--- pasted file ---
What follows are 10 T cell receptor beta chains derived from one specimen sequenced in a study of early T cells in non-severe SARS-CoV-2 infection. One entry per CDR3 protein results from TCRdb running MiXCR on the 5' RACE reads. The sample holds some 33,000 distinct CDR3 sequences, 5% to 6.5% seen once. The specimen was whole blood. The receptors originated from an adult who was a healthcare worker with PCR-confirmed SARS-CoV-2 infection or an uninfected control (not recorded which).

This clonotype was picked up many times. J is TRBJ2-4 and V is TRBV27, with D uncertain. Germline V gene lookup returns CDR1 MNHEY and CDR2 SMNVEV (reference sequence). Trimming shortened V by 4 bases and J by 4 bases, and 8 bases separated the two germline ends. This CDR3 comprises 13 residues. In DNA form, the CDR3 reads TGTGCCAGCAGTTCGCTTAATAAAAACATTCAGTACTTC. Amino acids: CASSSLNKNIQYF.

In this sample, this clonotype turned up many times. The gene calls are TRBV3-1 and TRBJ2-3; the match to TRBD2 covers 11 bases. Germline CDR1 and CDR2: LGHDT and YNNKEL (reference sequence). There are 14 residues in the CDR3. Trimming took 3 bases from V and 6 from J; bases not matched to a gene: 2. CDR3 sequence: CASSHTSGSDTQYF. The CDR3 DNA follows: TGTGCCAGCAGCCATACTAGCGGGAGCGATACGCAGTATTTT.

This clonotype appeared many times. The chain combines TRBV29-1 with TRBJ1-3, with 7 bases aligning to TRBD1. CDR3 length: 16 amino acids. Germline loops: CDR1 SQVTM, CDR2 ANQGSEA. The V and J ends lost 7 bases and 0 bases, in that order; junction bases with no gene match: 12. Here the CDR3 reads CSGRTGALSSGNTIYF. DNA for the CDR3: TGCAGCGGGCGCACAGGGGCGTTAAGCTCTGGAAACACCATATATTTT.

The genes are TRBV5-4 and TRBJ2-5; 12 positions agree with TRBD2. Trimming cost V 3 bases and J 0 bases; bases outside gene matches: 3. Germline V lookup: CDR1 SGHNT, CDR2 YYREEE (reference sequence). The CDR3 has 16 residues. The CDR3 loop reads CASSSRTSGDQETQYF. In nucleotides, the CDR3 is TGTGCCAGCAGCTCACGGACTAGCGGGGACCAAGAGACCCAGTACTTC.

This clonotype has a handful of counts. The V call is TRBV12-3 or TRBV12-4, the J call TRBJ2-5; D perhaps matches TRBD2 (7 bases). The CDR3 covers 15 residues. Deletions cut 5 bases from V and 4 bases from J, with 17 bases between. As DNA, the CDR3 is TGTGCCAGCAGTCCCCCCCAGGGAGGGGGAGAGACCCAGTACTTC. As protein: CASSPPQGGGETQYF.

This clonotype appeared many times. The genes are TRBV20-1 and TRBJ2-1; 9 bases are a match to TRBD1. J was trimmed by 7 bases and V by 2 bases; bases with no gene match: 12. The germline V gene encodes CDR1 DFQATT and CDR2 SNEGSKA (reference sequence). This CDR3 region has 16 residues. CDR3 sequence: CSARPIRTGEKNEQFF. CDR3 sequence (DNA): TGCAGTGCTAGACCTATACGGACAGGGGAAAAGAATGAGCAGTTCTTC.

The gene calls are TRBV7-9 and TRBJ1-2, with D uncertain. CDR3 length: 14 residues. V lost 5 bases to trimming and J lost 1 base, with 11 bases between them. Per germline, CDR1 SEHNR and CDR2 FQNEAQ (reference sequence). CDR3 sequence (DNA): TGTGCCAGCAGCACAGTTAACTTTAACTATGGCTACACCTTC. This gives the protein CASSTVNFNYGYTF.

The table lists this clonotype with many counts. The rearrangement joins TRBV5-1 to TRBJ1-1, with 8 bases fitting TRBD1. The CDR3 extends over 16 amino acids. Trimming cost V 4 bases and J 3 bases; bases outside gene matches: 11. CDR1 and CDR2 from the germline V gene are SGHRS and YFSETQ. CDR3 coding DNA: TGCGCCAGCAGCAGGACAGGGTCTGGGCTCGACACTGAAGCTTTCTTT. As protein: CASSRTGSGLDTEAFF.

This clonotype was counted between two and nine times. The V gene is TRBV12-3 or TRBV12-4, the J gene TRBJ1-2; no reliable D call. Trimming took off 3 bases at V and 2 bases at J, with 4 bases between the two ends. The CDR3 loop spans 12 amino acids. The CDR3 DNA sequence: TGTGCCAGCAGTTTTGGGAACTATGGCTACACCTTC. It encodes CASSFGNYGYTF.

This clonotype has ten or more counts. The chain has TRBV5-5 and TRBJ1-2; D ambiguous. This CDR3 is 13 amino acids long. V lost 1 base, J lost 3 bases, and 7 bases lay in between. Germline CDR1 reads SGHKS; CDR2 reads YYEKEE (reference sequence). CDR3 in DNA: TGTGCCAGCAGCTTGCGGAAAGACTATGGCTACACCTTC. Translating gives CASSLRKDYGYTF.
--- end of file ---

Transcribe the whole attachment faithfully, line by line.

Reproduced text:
What follows are 10 T cell receptor beta chains derived from one specimen sequenced in a study of early T cells in non-severe SARS-CoV-2 infection. One entry per CDR3 protein results from TCRdb running MiXCR on the 5' RACE reads. The sample holds some 33,000 distinct CDR3 sequences, 5% to 6.5% seen once. The specimen was whole blood. The receptors originated from an adult who was a healthcare worker with PCR-confirmed SARS-CoV-2 infection or an uninfected control (not recorded which).

This clonotype was picked up many times. J is TRBJ2-4 and V is TRBV27, with D uncertain. Germline V gene lookup returns CDR1 MNHEY and CDR2 SMNVEV (reference sequence). Trimming shortened V by 4 bases and J by 4 bases, and 8 bases separated the two germline ends. This CDR3 comprises 13 residues. In DNA form, the CDR3 reads TGTGCCAGCAGTTCGCTTAATAAAAACATTCAGTACTTC. Amino acids: CASSSLNKNIQYF.

In this sample, this clonotype turned up many times. The gene calls are TRBV3-1 and TRBJ2-3; the match to TRBD2 covers 11 bases. Germline CDR1 and CDR2: LGHDT and YNNKEL (reference sequence). There are 14 residues in the CDR3. Trimming took 3 bases from V and 6 from J; bases not matched to a gene: 2. CDR3 sequence: CASSHTSGSDTQYF. The CDR3 DNA follows: TGTGCCAGCAGCCATACTAGCGGGAGCGATACGCAGTATTTT.

This clonotype appeared many times. The chain combines TRBV29-1 with TRBJ1-3, with 7 bases aligning to TRBD1. CDR3 length: 16 amino acids. Germline loops: CDR1 SQVTM, CDR2 ANQGSEA. The V and J ends lost 7 bases and 0 bases, in that order; junction bases with no gene match: 12. Here the CDR3 reads CSGRTGALSSGNTIYF. DNA for the CDR3: TGCAGCGGGCGCACAGGGGCGTTAAGCTCTGGAAACACCATATATTTT.

The genes are TRBV5-4 and TRBJ2-5; 12 positions agree with TRBD2. Trimming cost V 3 bases and J 0 bases; bases outside gene matches: 3. Germline V lookup: CDR1 SGHNT, CDR2 YYREEE (reference sequence). The CDR3 has 16 residues. The CDR3 loop reads CASSSRTSGDQETQYF. In nucleotides, the CDR3 is TGTGCCAGCAGCTCACGGACTAGCGGGGACCAAGAGACCCAGTACTTC.

This clonotype has a handful of counts. The V call is TRBV12-3 or TRBV12-4, the J call TRBJ2-5; D perhaps matches TRBD2 (7 bases). The CDR3 covers 15 residues. Deletions cut 5 bases from V and 4 bases from J, with 17 bases between. As DNA, the CDR3 is TGTGCCAGCAGTCCCCCCCAGGGAGGGGGAGAGACCCAGTACTTC. As protein: CASSPPQGGGETQYF.

This clonotype appeared many times. The genes are TRBV20-1 and TRBJ2-1; 9 bases are a match to TRBD1. J was trimmed by 7 bases and V by 2 bases; bases with no gene match: 12. The germline V gene encodes CDR1 DFQATT and CDR2 SNEGSKA (reference sequence). This CDR3 region has 16 residues. CDR3 sequence: CSARPIRTGEKNEQFF. CDR3 sequence (DNA): TGCAGTGCTAGACCTATACGGACAGGGGAAAAGAATGAGCAGTTCTTC.

The gene calls are TRBV7-9 and TRBJ1-2, with D uncertain. CDR3 length: 14 residues. V lost 5 bases to trimming and J lost 1 base, with 11 bases between them. Per germline, CDR1 SEHNR and CDR2 FQNEAQ (reference sequence). CDR3 sequence (DNA): TGTGCCAGCAGCACAGTTAACTTTAACTATGGCTACACCTTC. This gives the protein CASSTVNFNYGYTF.

The table lists this clonotype with many counts. The rearrangement joins TRBV5-1 to TRBJ1-1, with 8 bases fitting TRBD1. The CDR3 extends over 16 amino acids. Trimming cost V 4 bases and J 3 bases; bases outside gene matches: 11. CDR1 and CDR2 from the germline V gene are SGHRS and YFSETQ. CDR3 coding DNA: TGCGCCAGCAGCAGGACAGGGTCTGGGCTCGACACTGAAGCTTTCTTT. As protein: CASSRTGSGLDTEAFF.

This clonotype was counted between two and nine times. The V gene is TRBV12-3 or TRBV12-4, the J gene TRBJ1-2; no reliable D call. Trimming took off 3 bases at V and 2 bases at J, with 4 bases between the two ends. The CDR3 loop spans 12 amino acids. The CDR3 DNA sequence: TGTGCCAGCAGTTTTGGGAACTATGGCTACACCTTC. It encodes CASSFGNYGYTF.

This clonotype has ten or more counts. The chain has TRBV5-5 and TRBJ1-2; D ambiguous. This CDR3 is 13 amino acids long. V lost 1 base, J lost 3 bases, and 7 bases lay in between. Germline CDR1 reads SGHKS; CDR2 reads YYEKEE (reference sequence). CDR3 in DNA: TGTGCCAGCAGCTTGCGGAAAGACTATGGCTACACCTTC. Translating gives CASSLRKDYGYTF.